Once again, at Pride I ask myself, of what should we be proud?
Sexual orientation and gender are, despite continuing protestations to the contrary, how we are born, neither praise- nor blameworthy. We can, like all our neighbors of whatever identification, be proud of living productive lives, taking, should we choose, spouses, having, should we choose, children.
I had thought that most criticisms come from the outside, the straight community. But reading Diane and Jacob Anderson-Minshall’s Queerly Beloved: A Love Story Across Genders (see “Books”), I realized that not all queer folks are open to other queer folk they perceive as “not real,” or “too different” from themselves.
Queerly Beloved is a memoir of the Anderson-Minshalls’ journey during the past eight years, after Diane’s wife of fifteen years declared she was actually a man and wanted to transition. There are many facets to the book: Diane’s excesses (or were they?) of emotions and needs, Jacob’s fears for himself, and the overwhelming enormity of having one member of a dyad morph into someone altogether different and alien.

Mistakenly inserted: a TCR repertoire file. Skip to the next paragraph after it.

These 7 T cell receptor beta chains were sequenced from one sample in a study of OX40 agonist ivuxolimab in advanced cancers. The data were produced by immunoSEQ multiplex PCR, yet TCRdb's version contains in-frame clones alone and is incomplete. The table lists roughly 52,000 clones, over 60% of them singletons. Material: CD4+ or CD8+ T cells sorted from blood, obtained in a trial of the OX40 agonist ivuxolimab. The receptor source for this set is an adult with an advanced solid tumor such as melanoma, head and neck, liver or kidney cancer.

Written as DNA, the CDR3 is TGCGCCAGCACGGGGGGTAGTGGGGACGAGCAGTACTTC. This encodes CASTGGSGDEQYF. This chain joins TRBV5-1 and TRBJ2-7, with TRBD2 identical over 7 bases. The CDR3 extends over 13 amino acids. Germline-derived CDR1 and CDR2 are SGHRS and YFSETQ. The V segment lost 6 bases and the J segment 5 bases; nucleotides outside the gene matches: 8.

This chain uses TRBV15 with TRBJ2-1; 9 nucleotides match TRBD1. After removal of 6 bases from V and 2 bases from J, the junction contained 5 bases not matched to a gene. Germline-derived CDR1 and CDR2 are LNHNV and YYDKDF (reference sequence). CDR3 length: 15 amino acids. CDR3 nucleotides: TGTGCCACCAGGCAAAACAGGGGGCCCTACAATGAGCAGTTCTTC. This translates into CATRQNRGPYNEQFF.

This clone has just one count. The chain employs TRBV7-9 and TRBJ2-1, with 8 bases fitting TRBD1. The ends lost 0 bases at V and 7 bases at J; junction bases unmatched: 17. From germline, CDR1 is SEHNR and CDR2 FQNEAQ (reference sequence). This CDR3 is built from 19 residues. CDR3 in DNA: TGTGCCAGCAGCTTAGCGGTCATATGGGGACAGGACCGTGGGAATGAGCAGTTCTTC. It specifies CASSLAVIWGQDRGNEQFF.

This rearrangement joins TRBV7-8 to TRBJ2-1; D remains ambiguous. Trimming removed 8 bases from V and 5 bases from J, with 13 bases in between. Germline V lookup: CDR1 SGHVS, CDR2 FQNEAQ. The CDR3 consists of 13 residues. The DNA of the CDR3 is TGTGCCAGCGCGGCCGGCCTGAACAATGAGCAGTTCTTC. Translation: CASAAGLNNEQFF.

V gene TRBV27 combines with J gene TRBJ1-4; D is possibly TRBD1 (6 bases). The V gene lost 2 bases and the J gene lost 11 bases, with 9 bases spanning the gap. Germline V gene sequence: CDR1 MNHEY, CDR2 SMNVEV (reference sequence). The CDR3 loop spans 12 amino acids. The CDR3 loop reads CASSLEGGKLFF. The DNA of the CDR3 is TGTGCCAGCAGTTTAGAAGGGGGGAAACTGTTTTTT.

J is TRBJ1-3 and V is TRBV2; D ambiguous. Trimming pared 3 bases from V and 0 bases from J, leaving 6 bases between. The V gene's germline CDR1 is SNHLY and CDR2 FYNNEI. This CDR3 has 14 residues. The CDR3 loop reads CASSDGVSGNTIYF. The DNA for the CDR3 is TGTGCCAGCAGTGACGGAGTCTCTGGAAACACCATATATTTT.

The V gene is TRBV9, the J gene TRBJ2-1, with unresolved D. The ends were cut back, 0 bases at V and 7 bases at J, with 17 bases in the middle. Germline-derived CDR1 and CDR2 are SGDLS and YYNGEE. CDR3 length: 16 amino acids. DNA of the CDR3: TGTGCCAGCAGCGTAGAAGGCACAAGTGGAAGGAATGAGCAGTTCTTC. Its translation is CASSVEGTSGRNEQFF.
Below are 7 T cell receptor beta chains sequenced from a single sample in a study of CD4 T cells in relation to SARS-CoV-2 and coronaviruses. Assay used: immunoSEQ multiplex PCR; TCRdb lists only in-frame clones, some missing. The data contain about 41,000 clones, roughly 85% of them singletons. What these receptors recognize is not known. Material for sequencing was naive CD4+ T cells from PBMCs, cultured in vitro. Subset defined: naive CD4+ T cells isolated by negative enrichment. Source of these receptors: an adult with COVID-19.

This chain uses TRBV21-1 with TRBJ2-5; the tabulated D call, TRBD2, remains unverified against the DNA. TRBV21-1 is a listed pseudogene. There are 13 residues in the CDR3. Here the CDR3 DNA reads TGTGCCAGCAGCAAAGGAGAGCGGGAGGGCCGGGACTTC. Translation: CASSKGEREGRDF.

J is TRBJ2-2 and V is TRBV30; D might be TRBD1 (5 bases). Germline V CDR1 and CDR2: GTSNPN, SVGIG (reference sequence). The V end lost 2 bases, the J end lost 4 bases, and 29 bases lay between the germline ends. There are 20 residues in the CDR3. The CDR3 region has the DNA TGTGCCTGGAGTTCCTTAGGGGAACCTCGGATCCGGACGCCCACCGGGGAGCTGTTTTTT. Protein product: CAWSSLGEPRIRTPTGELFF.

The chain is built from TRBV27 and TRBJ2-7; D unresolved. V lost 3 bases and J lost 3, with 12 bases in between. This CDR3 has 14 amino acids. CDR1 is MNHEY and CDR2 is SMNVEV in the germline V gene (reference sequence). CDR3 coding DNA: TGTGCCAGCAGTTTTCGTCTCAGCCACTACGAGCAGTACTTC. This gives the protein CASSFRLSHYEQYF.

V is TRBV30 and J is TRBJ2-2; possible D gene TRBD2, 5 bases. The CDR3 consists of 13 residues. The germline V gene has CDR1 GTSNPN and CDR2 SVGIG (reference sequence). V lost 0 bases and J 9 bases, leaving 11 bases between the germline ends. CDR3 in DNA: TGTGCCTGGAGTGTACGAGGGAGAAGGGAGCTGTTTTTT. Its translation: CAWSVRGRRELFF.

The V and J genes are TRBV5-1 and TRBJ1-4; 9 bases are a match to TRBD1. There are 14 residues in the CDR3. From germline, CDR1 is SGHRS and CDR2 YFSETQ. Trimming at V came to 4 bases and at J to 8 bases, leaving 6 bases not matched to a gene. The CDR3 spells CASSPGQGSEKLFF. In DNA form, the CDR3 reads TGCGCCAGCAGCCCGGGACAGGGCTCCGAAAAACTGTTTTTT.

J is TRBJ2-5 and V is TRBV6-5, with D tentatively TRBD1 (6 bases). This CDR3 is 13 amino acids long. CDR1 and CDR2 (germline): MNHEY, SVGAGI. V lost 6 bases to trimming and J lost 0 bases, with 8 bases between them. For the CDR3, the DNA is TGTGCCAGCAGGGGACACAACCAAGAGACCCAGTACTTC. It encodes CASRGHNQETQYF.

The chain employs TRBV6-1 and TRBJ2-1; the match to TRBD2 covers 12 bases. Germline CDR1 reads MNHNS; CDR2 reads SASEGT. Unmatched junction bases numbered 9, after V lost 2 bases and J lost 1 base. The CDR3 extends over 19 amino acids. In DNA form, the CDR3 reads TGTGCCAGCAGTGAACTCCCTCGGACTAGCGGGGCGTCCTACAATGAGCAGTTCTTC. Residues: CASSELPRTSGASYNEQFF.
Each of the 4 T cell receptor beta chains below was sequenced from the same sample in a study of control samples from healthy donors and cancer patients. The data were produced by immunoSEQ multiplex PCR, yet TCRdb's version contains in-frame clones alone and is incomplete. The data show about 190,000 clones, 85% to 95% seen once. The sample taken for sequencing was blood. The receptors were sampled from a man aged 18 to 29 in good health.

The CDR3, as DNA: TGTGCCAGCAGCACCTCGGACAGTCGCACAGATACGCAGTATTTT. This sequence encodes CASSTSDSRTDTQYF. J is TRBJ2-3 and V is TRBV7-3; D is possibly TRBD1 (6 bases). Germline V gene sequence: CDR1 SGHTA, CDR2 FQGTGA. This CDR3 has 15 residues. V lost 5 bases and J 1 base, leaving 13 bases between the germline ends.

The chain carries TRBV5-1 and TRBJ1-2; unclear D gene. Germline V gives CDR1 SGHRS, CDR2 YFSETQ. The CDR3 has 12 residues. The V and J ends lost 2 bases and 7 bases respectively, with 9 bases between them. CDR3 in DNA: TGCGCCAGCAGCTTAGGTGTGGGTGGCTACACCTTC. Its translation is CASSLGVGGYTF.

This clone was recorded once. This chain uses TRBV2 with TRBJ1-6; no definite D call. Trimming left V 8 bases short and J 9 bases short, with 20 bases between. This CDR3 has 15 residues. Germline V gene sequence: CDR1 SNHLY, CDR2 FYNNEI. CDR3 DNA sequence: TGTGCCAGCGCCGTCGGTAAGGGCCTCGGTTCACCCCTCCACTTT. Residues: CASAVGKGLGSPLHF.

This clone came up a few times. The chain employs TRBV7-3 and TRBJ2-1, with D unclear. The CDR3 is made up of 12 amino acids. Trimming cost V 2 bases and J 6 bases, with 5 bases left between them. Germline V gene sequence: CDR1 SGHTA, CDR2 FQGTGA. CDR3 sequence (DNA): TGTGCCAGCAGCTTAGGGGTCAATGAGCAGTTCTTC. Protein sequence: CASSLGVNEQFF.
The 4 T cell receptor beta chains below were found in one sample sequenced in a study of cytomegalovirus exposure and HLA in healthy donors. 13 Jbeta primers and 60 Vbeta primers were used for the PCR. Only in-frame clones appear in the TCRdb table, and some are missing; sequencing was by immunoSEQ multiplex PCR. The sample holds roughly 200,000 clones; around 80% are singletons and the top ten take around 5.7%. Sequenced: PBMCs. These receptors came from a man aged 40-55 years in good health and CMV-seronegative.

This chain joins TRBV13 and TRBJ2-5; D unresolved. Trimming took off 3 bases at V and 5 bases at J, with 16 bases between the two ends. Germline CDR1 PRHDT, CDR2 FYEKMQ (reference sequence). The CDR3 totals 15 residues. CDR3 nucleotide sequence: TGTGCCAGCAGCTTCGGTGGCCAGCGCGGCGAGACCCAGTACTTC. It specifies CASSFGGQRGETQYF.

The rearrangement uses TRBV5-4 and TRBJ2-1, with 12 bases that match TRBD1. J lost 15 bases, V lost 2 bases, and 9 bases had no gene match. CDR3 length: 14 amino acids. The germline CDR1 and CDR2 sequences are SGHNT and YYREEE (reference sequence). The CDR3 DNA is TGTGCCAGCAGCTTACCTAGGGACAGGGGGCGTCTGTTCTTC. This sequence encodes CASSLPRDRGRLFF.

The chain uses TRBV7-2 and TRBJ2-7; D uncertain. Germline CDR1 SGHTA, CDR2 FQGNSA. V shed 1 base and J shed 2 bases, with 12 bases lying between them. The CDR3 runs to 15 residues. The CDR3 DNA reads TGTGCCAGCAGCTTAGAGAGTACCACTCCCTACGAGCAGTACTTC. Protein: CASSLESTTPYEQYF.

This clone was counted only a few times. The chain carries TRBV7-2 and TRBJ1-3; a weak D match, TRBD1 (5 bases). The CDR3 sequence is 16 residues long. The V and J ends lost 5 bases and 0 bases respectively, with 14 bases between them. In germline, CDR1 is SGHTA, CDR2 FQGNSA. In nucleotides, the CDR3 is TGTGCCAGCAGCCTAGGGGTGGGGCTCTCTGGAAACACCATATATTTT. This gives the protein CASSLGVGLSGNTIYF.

But for this piece, I’ll mention the queer resistance that Diane often encountered. Did she still have lesbian creds? Should she keep her position as editor of a national lesbian magazine? (Curve) Diane was continuing on, loving the spouse she has loved now for twenty-three years, yet she was coming under fire from the very people that she most expected to be supportive.
Jacob writes, “This double standard is offensive. We can’t demand the freedom of self-identification for ourselves and then not allow other people that same right. Like everyone else, Diane has the right to choose her own identities and proclaim, ‘This is who I am,’ and be taken at her word.
Writing about his own male identification Jacob asks, “Did Geppetto still see the toy he’d carved after Pinocchio was made into a real boy? Or had he always seen the real boy hiding beneath Pinocchio’s wooden features?”
This year, as we each realize and take pride in our own identities, let us also strive to feel equal pride in the unique identities of other queer selves, however different from our own they may be–hoping that they in turn, will show us the same respect.